‘America’s Constitution’: Putting It All Together
Franklin Roosevelt called it “the most marvelously elastic compilation of rules of government ever written.”
Lyndon Johnson said it provides “ample room for the rich fertility of American political invention.”
And humorist Will Rogers said it “protects aliens, drunks and U.S. Senators.”
Whatever the case, Yale Law School professor Akhil Reed Amar thinks everybody kind of has it wrong when it comes to the U.S. Constitution. Even he didn’t quite get it for 20 years, he said.
Which is why he wrote “America’s Constitution: A Biography.”
“This is a book that at one level, is the culmination of my 20-year love affair with the Constitution,” said Amar, 46. “I wanted to write a book that would force me [to learn] things about the Constitution that I did not yet know.”
In the book, the Yale Law School professor looks at the history of the U.S. Constitution, from its founding up to today. He argues it is one of the most misunderstood political documents ever, primarily because scholars have failed to look at how the course of American history has shaped it.
“We have lots of books about individual parts of the Constitution, but we don’t really have a book that tries to put it all together,” Amar said.
Most Americans picture the United States circa 1787 as a place of stuffy men dressed in powdered wigs, Amar said. But in actuality, the infant country and the document that shaped it were filled with radical democratic values, dreams of expanding west and a visible support for slavery.
“That’s the original Constitution,” Amar said. “And that will be a surprising picture.”
What It Was — and How It’s Changed
The Constitution is often praised for the fact that it has changed little since the Founding Fathers made it law more than 200 years ago.
But the Constitution of today and the Constitution of pre-Civil War America are strikingly different, Amar said.
In one sense, the initial Constitution actually failed, Amar argued.
Some scholars have said the infamous three-fifths compromise — which said three-fifths of slaves would be added in determining the population of a state for taxation purposes and representation in Congress — kept the Constitution neutral on the slavery issue.
But “the original Constitution was pro-slavery. That’s something that hasn’t been understood,” Amar said.
According to Amar, the compromise legitimized slavery in America, and in doing so, clearly affected its political course.
Take the presidential election of 1801, for example. Thomas Jefferson challenged and defeated incumbent John Adams. But that victory was based on the fact that the three-fifths slave representation gave him more electoral votes.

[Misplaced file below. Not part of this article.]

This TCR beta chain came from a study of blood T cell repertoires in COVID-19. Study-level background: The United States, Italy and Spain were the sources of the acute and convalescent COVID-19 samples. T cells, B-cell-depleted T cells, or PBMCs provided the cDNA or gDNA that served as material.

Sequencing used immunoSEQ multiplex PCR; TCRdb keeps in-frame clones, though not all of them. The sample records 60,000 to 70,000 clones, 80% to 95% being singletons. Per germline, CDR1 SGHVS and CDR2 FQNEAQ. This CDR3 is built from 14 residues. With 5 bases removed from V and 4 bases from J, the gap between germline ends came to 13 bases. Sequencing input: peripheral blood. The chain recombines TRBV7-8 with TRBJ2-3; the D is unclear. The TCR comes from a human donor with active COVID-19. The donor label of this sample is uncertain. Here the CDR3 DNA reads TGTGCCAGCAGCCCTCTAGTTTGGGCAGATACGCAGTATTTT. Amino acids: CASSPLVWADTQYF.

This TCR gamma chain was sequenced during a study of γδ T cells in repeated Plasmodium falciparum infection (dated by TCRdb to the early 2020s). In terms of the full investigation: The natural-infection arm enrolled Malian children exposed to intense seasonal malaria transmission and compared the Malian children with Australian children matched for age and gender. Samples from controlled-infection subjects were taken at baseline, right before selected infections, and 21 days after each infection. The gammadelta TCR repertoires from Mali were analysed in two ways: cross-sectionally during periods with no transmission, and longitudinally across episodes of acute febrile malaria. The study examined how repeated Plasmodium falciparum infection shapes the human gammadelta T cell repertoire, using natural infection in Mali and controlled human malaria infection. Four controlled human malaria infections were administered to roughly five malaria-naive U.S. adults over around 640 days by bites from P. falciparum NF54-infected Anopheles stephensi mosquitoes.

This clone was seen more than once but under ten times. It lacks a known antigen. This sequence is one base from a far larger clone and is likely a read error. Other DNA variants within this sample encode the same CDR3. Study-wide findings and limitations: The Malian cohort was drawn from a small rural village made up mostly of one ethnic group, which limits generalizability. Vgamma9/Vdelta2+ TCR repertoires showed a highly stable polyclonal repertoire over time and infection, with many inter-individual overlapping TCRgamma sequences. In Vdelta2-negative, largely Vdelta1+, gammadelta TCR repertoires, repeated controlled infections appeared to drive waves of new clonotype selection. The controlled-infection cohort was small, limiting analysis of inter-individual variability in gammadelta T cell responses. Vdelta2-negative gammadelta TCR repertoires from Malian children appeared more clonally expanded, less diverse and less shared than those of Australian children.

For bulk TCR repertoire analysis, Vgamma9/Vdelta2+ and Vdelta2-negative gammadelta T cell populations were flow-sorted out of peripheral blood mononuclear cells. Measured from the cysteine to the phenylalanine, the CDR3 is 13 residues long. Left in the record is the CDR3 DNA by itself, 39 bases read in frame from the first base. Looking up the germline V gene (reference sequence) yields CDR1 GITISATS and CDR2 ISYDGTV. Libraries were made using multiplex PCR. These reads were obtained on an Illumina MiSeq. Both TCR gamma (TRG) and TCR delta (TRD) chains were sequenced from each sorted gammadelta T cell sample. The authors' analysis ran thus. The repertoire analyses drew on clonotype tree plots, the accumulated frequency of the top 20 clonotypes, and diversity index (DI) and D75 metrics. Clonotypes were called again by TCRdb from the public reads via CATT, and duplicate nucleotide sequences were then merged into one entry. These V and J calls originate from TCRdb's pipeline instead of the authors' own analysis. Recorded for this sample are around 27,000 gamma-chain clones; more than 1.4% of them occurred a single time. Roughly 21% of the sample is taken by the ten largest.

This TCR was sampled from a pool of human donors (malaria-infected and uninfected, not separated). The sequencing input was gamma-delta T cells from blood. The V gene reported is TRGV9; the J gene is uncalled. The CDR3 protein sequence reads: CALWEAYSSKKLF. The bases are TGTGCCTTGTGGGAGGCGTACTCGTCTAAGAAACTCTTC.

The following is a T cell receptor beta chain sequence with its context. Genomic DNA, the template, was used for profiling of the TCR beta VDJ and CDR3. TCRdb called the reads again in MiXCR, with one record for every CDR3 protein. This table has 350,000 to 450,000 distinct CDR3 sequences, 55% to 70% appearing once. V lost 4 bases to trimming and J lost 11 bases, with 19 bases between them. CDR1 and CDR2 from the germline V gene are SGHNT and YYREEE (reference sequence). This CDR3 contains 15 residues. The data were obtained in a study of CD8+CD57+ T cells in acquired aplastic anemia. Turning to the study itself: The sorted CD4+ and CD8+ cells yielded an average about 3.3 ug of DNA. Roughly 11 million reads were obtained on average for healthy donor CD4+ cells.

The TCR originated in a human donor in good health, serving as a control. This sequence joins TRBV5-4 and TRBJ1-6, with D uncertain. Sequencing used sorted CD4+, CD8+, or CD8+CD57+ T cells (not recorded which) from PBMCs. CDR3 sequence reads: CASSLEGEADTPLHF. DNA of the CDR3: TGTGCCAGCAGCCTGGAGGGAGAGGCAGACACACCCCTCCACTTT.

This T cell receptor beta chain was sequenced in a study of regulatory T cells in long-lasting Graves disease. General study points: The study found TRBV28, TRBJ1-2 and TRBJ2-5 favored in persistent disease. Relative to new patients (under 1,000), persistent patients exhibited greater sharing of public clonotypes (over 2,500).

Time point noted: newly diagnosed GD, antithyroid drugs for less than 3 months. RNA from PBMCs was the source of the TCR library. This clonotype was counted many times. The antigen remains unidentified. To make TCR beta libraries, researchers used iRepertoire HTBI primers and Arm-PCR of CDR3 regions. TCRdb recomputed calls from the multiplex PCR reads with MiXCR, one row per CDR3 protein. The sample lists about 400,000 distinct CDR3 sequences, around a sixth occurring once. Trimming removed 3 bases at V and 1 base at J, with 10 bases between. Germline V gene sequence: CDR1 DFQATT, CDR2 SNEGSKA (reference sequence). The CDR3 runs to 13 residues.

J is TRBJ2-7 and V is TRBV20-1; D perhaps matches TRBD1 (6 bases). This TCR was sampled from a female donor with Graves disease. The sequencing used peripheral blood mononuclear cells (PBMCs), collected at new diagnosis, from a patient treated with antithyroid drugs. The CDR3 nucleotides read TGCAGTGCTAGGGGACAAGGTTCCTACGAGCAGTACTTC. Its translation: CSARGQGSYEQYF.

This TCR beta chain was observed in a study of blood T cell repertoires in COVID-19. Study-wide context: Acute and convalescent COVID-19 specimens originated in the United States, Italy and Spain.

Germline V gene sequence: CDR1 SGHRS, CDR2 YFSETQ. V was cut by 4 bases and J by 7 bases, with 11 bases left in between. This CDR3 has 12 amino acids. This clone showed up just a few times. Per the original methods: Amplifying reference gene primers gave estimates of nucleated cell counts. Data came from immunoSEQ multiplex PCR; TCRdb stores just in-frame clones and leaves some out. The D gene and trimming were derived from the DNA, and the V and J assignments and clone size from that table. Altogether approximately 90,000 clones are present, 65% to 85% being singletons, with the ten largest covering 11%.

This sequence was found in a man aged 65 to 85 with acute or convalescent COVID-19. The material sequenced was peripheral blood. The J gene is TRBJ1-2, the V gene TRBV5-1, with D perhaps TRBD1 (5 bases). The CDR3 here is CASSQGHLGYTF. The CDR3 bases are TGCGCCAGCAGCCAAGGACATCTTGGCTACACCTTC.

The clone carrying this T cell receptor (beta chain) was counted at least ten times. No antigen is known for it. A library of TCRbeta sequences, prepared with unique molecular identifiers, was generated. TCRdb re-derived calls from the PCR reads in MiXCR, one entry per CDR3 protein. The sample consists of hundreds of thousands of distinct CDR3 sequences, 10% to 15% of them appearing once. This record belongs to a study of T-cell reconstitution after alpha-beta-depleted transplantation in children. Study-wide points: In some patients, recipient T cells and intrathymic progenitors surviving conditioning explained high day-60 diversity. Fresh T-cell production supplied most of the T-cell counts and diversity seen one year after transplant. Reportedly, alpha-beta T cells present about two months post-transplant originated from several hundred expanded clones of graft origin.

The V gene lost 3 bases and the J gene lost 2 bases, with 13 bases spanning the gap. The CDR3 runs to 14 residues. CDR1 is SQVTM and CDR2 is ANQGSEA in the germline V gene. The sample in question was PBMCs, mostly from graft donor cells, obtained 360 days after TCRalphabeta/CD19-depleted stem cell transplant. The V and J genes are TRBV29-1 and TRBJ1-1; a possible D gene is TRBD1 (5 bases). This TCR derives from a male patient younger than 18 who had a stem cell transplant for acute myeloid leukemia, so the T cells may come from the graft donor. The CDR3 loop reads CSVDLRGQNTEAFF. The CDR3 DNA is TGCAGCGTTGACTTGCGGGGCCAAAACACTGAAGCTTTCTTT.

“You take away those extra three-fifths, John Adams won that election,” Amar said.
Slavery would not end in America until 1865. Once that happened, the Constitution was a completely different document.
“It came about because we had a civil war, and half a million people died, and our Constitution started going in a different direction,” Amar said.
That isn’t the only misunderstood thing about the Constitution, Amar said.
A prevailing theory among scholars, first introduced by Charles Beard’s 1913 work, “An Economic Interpretation of the Constitution of the United States,” is that the Founding Fathers wrote the Constitution as a way to maintain their own power.
But aside from its pro-slavery stance, the Constitution was far more democratic than most scholars acknowledge, Amar said, and certainly revolutionary for its time.
Governments of the late 16th century were typically left to apathetic aristocrats, Amar said. For example, a 24-year-old William Penn, son of the famous British statesman of the same name, was the British prime minister at the time.
“He’s getting the gig because everybody knows his daddy,” Amar said.
But the Constitution created a system that would force people to earn their place in office, Amar said.
Members of Congress earned salaries, allowing non-elites to be able to serve in political office. Age requirements forced people to have a track record.
And, perhaps most important, more people were able to vote than ever before, creating a viable democratic system.
“Who are your early presidents?” Amar said. “They are people who don’t have sons, so they are to be trusted. And they are generals and diplomats.”
The power of those generals and diplomats showcases the third major theme of the Constitution: the desire for a strong foreign policy. The Founding Fathers wanted to lay down plans for the United States to expand westward while establishing a way to defend the new nation against the powers of Europe, Amar said.
Where the Future Lies
Amar’s book, which hit stores Sept. 20, has received good reviews.
The Washington Post called it “elegant” and “an uncommonly engaging work of scholarship.” Publishers Weekly also piled on the praise.
“Only rarely do you find a book that embodies scholarship at its most solid and invigorating,” the review said. “This is such a book.”
Amar said he wrote the book with A.P. history students in mind. He wanted to make it interesting to read but so informative that people will keep it as a reference on their bookshelf for years.
“It’s a book that I would think would be as relevant in 2015,” Amar said.
And as the United States changes, Amar thinks so will its Constitution.
For 200 years, the country has maintained its democracy because its geography kept it free from foreign invasion. That kept the need for a visible military at a minimum and allowed the government to focus mostly on domestic issues.
But in today’s post-Sept. 11 world, Americans find themselves in a unprecedented situation. The old way might not work anymore. The meaning of the Constitution might change again.
“We need new people coming up with new creative solutions,” Amar said.